In the middle of the square was this “wall” made out of 2/4 with different spacing between the vertical supports. At first, I just thought it was bad engineering, but turns out, it was some sort of fortune telling device. Depending on which space you could squeeze into sideways, there was a message in Korean on top. Once I saw a few Koreans go through the beams, I thought we should try it out. Landon fit easily through the first opening, I didn’t do too badly, and Austin fit through the second widest. I was impressed! We’re not sure what the fortunes were according to width, but I’m sure they were all good things! This sort of device goes in the category of “only in Korea!”
In one booth there was an interesting display on the life of Palbongsan potatoes from tiny sprout to full blown potatoes. Apparently this area of Korea is famous for potatoes, and grows many different varieties. As I was perusing the booth with a few of Austin’s co-workers, the lady from the local news station came over to us with her TV camera. She wanted to get some action shots of us looking at the booth. We were already done looking at it, but we did a pretty good job, I thought, acting interested in the many variety of potatoes on display. We could not read or understand any of the associated signage, she didn’t speak English, and we didn’t speak Korean, so no interviews took place, but maybe we got on TV somewhere?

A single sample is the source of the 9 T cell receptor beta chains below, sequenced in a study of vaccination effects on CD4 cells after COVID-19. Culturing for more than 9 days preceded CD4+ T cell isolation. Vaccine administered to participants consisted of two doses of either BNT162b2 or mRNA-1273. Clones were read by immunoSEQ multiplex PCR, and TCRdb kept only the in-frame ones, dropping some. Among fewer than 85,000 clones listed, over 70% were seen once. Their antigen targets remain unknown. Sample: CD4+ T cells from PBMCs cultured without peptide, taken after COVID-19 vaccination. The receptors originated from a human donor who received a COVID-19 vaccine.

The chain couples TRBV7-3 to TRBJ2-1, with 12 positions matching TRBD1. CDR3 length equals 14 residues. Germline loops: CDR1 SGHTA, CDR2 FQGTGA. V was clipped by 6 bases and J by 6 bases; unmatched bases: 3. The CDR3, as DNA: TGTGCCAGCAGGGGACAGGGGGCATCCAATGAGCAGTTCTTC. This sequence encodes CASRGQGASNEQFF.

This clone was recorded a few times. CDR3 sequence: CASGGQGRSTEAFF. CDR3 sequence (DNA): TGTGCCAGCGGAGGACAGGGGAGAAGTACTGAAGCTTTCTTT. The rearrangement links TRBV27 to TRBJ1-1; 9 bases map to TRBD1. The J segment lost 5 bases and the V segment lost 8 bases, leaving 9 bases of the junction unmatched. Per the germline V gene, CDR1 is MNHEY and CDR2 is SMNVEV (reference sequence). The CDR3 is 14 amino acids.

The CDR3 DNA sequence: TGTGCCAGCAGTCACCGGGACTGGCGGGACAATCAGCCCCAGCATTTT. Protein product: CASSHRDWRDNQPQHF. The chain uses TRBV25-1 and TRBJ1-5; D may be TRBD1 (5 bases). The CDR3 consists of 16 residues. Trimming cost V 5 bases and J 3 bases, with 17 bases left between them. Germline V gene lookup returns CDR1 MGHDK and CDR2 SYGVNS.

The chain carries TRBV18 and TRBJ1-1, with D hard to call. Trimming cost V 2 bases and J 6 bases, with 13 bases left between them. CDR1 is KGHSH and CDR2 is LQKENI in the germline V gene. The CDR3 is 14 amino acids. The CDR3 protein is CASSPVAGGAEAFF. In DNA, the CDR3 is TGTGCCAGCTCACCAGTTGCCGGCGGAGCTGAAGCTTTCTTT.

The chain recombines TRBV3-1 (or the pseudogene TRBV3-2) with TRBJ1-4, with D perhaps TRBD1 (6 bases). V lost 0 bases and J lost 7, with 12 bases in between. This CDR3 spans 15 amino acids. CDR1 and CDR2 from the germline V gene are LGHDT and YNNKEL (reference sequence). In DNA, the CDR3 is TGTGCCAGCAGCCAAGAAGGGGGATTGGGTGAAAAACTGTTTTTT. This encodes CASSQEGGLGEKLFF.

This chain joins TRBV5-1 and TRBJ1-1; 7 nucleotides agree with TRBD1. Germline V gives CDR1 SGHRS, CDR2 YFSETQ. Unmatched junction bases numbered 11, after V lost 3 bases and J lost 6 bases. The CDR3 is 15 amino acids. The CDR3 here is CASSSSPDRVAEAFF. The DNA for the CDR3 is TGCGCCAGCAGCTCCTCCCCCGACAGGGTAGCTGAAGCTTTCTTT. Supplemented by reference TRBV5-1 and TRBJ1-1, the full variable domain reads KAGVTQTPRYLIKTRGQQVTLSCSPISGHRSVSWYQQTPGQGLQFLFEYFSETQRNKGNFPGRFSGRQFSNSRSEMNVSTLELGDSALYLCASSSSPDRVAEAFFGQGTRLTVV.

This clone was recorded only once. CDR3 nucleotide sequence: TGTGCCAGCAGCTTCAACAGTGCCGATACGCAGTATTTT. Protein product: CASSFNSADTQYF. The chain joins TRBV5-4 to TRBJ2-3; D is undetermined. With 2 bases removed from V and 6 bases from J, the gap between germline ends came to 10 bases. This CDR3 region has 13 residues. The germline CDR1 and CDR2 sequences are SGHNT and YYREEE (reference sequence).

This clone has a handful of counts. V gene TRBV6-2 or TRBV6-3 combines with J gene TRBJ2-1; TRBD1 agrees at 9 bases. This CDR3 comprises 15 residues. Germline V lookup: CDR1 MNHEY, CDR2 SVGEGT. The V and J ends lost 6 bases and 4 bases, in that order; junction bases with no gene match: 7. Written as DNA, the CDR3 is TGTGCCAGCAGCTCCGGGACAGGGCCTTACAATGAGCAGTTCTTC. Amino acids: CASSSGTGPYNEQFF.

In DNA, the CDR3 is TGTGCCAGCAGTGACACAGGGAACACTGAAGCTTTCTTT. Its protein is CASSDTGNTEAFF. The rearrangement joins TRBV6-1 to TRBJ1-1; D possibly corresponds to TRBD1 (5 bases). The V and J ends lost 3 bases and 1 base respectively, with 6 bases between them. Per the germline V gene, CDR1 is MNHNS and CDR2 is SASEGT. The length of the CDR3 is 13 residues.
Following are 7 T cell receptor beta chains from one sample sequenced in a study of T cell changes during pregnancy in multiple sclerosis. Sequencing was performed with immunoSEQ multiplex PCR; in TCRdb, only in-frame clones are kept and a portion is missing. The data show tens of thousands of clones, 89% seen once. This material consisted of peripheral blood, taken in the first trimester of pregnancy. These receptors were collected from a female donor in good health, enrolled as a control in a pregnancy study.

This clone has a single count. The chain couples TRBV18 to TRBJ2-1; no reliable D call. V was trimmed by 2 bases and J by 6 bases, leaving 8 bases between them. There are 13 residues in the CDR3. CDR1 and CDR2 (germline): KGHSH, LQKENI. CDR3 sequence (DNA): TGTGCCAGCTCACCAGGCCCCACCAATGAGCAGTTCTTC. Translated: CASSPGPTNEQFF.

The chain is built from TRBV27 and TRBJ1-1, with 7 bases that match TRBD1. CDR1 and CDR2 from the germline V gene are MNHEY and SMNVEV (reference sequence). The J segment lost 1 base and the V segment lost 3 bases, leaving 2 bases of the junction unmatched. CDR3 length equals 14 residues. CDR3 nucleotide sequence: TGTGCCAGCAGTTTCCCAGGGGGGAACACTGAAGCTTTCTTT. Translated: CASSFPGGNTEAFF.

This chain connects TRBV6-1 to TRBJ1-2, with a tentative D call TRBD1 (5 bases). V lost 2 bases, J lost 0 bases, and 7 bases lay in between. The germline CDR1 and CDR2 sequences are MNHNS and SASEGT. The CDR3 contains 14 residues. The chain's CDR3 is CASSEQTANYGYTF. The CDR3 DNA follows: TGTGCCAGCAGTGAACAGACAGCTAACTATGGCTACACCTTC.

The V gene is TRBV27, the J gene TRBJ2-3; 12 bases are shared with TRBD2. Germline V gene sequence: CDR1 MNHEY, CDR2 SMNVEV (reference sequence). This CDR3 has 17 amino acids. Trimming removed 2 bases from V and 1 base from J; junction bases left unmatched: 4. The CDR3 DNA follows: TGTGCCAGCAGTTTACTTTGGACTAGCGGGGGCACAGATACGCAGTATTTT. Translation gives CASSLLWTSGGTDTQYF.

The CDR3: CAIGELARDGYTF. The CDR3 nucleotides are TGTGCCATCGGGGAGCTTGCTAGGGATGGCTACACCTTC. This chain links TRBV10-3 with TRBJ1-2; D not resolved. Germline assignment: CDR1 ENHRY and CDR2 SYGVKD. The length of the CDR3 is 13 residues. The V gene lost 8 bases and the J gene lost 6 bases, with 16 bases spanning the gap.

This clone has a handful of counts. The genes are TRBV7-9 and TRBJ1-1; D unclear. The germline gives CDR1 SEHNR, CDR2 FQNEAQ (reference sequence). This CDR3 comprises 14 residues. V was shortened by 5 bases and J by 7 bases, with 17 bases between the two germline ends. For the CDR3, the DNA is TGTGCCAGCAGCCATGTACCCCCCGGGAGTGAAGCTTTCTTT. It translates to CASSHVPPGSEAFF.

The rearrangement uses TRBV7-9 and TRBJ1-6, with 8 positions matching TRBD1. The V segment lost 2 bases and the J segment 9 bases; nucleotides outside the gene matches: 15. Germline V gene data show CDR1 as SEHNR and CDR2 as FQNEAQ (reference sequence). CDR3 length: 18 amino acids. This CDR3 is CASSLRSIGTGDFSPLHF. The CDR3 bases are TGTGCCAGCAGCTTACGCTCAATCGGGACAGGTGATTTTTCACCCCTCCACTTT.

I am amazed at the self control Landon exhibited to not immediately jump in the water. It was a warm, sunny day and literally every other kid there was in the water with their clothes on. I’m not sure what their parents had planned for afterwards, but we, for one, did not want him to go home soaking wet. There were some kids skinny dipping, but we decided he was
too old for that, so he expressed interest in swimming in his underwear. He was the little white wonder in the pool! He was splashing and being splashed, and having a marvelous time. There were a few tears when water bottles were stolen and lost, but overall he had a blast! Meanwhile, on the stage, there was a potato peeling contest, a potato guessing weight contest, and two pop singers that weren’t terrible.
Then, there was a pause in the entertainment and the MC (who wore the most amazing turquoise pants!) made all the kids get out of the pool. Landon had no idea what was going on and was just crying on the seat of the stroller. I had looked on the website and knew that there was some sort of potato diving contest coming up. We had no idea what the rules were, but they started dumping boxes of potatoes into the pool. When the MC said go, the kids all started picking up potatoes off the bottom. Landon thought this was the best game ever! He gathered probably 20 potatoes- but remember, we had no